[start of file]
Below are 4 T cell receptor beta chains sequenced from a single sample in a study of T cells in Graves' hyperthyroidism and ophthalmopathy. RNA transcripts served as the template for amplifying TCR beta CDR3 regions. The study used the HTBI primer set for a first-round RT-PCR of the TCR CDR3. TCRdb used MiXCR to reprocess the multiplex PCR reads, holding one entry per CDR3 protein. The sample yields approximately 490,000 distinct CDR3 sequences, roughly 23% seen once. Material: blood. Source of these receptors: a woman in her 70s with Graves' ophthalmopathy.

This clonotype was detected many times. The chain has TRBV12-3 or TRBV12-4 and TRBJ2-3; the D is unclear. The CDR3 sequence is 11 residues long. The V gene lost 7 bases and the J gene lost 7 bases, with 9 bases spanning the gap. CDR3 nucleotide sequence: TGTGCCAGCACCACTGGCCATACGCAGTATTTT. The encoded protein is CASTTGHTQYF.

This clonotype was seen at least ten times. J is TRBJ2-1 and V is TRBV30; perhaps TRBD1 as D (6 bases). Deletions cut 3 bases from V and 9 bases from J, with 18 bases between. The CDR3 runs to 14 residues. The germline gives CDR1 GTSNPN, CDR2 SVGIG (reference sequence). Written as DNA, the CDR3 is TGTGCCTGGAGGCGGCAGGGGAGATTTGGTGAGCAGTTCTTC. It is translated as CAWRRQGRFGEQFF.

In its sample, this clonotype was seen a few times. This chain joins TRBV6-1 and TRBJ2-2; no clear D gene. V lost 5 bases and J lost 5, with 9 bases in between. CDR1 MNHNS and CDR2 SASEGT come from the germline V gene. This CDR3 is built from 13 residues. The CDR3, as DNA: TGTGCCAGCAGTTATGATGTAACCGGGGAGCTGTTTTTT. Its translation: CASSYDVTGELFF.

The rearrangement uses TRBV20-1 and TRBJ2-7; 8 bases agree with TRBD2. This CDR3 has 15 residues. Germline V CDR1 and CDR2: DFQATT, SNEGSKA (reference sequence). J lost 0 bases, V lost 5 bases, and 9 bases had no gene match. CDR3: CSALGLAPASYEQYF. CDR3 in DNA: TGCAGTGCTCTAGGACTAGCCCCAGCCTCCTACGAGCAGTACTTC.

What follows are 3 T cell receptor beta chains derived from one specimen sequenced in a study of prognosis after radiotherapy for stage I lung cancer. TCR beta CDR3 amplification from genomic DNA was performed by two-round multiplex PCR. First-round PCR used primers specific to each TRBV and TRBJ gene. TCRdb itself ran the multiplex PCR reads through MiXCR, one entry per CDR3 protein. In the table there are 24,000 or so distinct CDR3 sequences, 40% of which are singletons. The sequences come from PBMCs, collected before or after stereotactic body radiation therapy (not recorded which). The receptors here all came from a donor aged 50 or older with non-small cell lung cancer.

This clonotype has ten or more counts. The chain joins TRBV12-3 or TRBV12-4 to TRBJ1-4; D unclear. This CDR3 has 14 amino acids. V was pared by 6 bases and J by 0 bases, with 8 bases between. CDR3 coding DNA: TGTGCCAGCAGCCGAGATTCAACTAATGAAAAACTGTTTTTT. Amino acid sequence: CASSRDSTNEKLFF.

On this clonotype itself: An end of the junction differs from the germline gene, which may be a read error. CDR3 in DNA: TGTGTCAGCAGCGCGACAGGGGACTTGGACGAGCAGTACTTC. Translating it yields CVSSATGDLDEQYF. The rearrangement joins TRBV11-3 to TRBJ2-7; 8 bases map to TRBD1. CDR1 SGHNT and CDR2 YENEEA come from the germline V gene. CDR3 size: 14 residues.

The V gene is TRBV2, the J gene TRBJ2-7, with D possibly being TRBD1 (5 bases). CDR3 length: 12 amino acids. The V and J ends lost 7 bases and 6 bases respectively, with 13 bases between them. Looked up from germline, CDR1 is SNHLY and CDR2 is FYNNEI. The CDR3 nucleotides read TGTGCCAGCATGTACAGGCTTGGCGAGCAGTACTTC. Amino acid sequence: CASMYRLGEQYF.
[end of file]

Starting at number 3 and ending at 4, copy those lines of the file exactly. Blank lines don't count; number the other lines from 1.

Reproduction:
This clonotype was seen at least ten times. J is TRBJ2-1 and V is TRBV30; perhaps TRBD1 as D (6 bases). Deletions cut 3 bases from V and 9 bases from J, with 18 bases between. The CDR3 runs to 14 residues. The germline gives CDR1 GTSNPN, CDR2 SVGIG (reference sequence). Written as DNA, the CDR3 is TGTGCCTGGAGGCGGCAGGGGAGATTTGGTGAGCAGTTCTTC. It is translated as CAWRRQGRFGEQFF.

In its sample, this clonotype was seen a few times. This chain joins TRBV6-1 and TRBJ2-2; no clear D gene. V lost 5 bases and J lost 5, with 9 bases in between. CDR1 MNHNS and CDR2 SASEGT come from the germline V gene. This CDR3 is built from 13 residues. The CDR3, as DNA: TGTGCCAGCAGTTATGATGTAACCGGGGAGCTGTTTTTT. Its translation: CASSYDVTGELFF.